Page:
Posts Tagged ‘State’

A Unified Security Budget for the United States FY2012

Task Force on A Unified Security Budget Institute for Policy Studies, July 2011.
http://defensealt.org/Hzgu7x

Unified_Security_Budget_FY2012_Cover

Assessing the QDR and 2011 defense budget

Gordon Adams. Bulletin of the Atomic Scientists, 02 March 2010.
http://www.thebulletin.org/web-edition/columnists/gordon-adams/assessing-the-qdr-and-2011-defense-budget

Excerpt:

…there is a core assumption in the QDR and defense budget that near-term missions are going to last forever, particularly counterinsurgency, counterterrorism, and stability operations. The case for this projection seems to be based on the idea that Iraq and Afghanistan are the model for future U.S. military operations. Here the QDR and defense budget miss the point completely. Iraq and Afghanistan were wars of choice, designed to overthrow a regime and rebuild those countries. Which other countries will we need to invade and rebuild in the future? Neither the QDR nor the budget provides any answers, calling into question the logic behind this premise.

Pentagon wins turf war with State over military aid

Josh Rogin. The Cable, 20 January 2010.
http://defensealt.org/HiIFt1

Excerpt:

One big chunk of funding at issue is in foreign security assistance, known as the “1206” account, which could total about $500 million next year. This is money used to do things like military training and joint operations with countries outside of Iraq and Afghanistan, such as Indonesia and Somalia.

Since the military doesn’t have the lead in those countries, the funding should flow through State, right? Well, not in 2011. The president’s budget will keep those funds in the Pentagon’s purse in its Feb. 1 budget release, following a pitched internal battle in which the State Department eventually conceded.

The 150/050 Balance: Budgeting for National Security

Gordon Adams. American University and the Stimson Center, 16 December 2009. PowerPoint presentation hosted on the Commonwealth Institute website.
http://www.comw.org/qdr/fulltext/0912adams.ppt

An Interview with Matthew Hoh

Derrick Crowe. Return Good for Evil, 21 November 2009.
http://returngood.com/2009/11/21/an-interview-with-matthew-hoh/

Excerpt:

How many recruits do they [al-Qaida] get per year? A hundred? Two hundred? The Muslim population is over a billion. You’re talking about such a small fraction. It’s really associated with such a fringe movement that we have to attack using human intelligence and using law enforcement techniques. Army brigade combat teams do not affect al-Qaida. Having 60,00 troops in Afghanistan is not affecting al-Qaida. …[T]he destruction of al-Qaida should be our priority…but we need to go after that organization as it exists and not with ground combat troops in Afghanistan.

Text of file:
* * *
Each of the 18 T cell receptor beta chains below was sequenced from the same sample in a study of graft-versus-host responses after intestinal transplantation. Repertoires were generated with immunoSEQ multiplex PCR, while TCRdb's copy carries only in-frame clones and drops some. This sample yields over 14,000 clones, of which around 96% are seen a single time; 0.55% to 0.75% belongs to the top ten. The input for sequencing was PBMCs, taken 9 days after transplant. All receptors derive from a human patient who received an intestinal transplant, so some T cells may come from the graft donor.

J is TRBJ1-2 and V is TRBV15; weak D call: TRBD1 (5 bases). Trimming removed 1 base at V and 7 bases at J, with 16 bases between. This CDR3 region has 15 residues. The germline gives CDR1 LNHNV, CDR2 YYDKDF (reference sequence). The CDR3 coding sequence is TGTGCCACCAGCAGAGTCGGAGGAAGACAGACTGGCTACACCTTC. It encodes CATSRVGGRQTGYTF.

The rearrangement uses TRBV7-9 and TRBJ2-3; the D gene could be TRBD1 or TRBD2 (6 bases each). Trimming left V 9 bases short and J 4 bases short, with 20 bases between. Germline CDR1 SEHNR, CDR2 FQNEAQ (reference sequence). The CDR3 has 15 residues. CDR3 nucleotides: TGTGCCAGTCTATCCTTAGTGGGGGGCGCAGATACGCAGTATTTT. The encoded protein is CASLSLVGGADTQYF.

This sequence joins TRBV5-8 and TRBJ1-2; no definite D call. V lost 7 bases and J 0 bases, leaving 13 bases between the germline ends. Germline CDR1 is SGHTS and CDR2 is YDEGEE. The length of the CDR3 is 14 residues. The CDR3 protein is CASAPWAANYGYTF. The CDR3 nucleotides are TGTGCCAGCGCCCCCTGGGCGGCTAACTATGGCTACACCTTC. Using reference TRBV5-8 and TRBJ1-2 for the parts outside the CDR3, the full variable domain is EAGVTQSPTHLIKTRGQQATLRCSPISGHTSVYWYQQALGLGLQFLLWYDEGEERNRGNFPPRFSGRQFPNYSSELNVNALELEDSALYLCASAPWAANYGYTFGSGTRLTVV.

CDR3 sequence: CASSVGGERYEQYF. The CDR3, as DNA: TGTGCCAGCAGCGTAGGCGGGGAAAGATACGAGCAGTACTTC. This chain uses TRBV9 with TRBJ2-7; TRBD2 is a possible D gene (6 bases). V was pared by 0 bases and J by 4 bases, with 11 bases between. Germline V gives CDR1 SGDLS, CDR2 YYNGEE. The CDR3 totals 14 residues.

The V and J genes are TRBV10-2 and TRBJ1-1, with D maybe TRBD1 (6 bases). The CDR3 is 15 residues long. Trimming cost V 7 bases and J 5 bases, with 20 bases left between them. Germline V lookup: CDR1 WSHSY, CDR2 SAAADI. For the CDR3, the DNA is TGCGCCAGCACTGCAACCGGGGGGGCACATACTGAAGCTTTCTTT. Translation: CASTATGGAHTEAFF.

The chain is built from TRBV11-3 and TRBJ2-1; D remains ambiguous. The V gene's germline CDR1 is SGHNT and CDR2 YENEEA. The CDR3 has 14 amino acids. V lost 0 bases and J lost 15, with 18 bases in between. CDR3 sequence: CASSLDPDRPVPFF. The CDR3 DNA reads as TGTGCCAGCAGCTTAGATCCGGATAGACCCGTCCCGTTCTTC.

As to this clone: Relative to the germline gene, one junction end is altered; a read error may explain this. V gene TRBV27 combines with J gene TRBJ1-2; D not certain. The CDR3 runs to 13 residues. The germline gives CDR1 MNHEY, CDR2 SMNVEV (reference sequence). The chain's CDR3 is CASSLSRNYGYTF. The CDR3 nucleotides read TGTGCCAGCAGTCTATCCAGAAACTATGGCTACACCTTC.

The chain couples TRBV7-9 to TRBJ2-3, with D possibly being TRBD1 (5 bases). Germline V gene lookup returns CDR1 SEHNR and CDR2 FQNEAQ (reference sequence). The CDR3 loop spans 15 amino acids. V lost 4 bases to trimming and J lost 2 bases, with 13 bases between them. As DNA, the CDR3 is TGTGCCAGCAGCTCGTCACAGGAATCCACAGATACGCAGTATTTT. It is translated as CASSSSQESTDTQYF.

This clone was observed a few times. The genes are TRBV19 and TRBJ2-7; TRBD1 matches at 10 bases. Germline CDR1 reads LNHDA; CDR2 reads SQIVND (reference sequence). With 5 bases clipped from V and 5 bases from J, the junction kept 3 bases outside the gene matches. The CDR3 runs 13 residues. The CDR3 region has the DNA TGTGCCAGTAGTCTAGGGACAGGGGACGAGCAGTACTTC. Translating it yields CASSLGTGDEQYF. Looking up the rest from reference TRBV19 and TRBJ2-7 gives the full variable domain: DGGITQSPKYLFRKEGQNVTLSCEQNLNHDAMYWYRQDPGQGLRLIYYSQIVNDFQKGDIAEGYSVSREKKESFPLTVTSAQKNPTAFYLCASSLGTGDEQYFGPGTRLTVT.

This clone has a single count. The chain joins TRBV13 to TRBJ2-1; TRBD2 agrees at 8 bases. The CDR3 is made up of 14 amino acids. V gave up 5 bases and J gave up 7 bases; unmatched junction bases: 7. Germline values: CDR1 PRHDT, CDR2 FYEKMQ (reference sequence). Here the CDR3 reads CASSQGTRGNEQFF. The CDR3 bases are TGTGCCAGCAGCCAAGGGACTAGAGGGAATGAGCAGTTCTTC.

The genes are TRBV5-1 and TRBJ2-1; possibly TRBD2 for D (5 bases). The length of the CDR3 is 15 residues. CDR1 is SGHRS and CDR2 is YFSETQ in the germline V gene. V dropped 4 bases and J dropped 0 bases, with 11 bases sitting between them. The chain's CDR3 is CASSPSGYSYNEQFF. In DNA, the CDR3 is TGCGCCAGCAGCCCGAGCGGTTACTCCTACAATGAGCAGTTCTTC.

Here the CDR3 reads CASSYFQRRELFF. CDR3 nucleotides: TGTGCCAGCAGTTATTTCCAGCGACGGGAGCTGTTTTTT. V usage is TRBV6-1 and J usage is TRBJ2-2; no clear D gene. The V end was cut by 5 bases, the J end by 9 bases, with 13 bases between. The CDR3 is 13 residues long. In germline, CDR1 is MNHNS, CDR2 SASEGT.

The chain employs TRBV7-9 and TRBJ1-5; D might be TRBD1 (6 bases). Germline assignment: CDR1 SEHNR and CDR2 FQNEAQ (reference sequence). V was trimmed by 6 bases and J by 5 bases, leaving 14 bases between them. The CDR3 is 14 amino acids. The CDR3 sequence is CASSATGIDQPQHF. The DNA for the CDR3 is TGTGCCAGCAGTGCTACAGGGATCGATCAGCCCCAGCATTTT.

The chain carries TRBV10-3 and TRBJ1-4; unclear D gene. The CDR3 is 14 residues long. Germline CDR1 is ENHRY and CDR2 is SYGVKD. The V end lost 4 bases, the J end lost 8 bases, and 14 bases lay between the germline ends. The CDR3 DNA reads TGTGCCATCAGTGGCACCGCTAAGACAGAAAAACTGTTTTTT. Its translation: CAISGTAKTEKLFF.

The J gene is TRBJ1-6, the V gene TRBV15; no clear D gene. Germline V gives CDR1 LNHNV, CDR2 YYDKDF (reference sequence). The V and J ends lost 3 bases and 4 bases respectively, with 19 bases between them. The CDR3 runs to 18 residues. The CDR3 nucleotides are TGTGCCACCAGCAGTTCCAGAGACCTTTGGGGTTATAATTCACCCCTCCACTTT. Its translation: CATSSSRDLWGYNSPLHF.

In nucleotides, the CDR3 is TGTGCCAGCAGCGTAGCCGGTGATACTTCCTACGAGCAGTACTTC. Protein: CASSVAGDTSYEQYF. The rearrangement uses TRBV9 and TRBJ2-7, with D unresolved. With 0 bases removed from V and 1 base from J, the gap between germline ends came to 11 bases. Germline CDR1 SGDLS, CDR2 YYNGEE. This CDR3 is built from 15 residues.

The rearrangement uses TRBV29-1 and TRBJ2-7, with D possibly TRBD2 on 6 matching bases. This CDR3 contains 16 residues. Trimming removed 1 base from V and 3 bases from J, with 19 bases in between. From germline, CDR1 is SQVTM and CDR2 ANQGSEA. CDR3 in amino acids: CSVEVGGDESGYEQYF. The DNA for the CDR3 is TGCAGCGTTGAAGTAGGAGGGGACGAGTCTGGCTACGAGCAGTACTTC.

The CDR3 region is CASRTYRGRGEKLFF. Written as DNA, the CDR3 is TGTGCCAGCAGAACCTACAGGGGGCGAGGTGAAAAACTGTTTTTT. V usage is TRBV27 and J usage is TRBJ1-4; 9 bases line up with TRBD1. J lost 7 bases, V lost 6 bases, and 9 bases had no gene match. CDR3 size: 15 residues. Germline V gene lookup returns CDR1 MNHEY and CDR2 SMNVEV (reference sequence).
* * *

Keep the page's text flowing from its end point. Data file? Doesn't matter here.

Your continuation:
A Unified Security Budget for the United States – FY2010

Miriam Pemberton. Institute for Policy Studies, 18 November 2009.
http://www.ips-dc.org/getfile.php?id=461

Excerpt

Because [the Obama administration’s 2010] military budget is larger, in real terms, than any of its Bush administration predecessors, 87 percent of our overall security resources are still allocated to the tools of military force. And because of this, the increases in spending on defense and prevention, as important as they are, amount to deckchair arranging on the ship of security spending. The goal of rebalanced security, as a budgetary matter, remains to be realized.

Integrating Security: Preparing for the National Security Threats of the 21st Century

Lawrence Korb, Sean Duggan, and Laura Conley. Center for American Progress, 18 November 2009.
http://defensealt.org/HQ6hXZ

Securitization of US Foreign Assistance Hinders Long Term Development Goals

Trice Kabundi. Budget Insight, 13 November 2009.
http://defensealt.org/HenDv2

Excerpt:

…during a USIP event on USAID’s Community Stabilization Program this past Tuesday. Panelist Nabil Al-Tikriti argued that “there exists such a thing as humanitarian space,” and the more the military either engaged in humanitarian assistance or linked objectives with those providing humanitarian assistance, NGO’s/relief workers would be affected and targeted. In his eyes, the DOD’s shift creates a situation where civilian relief workers are now often identified with “military men.”